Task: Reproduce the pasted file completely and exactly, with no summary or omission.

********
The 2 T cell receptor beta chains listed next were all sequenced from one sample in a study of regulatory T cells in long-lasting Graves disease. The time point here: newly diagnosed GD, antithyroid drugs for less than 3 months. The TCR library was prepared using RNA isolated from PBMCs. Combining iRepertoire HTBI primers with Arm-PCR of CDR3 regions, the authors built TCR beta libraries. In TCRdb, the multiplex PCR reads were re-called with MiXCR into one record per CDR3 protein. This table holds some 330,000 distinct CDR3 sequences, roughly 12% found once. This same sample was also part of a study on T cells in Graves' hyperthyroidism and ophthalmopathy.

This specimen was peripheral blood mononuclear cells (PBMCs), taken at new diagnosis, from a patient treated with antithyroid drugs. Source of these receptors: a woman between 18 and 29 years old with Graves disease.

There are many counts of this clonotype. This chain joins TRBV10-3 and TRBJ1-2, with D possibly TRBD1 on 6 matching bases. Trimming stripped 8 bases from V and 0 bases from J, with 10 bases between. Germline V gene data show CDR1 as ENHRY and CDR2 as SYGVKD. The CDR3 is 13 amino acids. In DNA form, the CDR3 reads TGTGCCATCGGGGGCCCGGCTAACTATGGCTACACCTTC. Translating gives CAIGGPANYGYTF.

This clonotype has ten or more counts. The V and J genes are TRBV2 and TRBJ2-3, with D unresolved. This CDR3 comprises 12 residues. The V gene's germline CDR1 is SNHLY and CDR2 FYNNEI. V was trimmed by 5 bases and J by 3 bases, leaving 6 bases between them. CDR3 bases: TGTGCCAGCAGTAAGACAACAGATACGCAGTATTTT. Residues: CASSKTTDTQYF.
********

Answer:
The 2 T cell receptor beta chains listed next were all sequenced from one sample in a study of regulatory T cells in long-lasting Graves disease. The time point here: newly diagnosed GD, antithyroid drugs for less than 3 months. The TCR library was prepared using RNA isolated from PBMCs. Combining iRepertoire HTBI primers with Arm-PCR of CDR3 regions, the authors built TCR beta libraries. In TCRdb, the multiplex PCR reads were re-called with MiXCR into one record per CDR3 protein. This table holds some 330,000 distinct CDR3 sequences, roughly 12% found once. This same sample was also part of a study on T cells in Graves' hyperthyroidism and ophthalmopathy.

This specimen was peripheral blood mononuclear cells (PBMCs), taken at new diagnosis, from a patient treated with antithyroid drugs. Source of these receptors: a woman between 18 and 29 years old with Graves disease.

There are many counts of this clonotype. This chain joins TRBV10-3 and TRBJ1-2, with D possibly TRBD1 on 6 matching bases. Trimming stripped 8 bases from V and 0 bases from J, with 10 bases between. Germline V gene data show CDR1 as ENHRY and CDR2 as SYGVKD. The CDR3 is 13 amino acids. In DNA form, the CDR3 reads TGTGCCATCGGGGGCCCGGCTAACTATGGCTACACCTTC. Translating gives CAIGGPANYGYTF.

This clonotype has ten or more counts. The V and J genes are TRBV2 and TRBJ2-3, with D unresolved. This CDR3 comprises 12 residues. The V gene's germline CDR1 is SNHLY and CDR2 FYNNEI. V was trimmed by 5 bases and J by 3 bases, leaving 6 bases between them. CDR3 bases: TGTGCCAGCAGTAAGACAACAGATACGCAGTATTTT. Residues: CASSKTTDTQYF.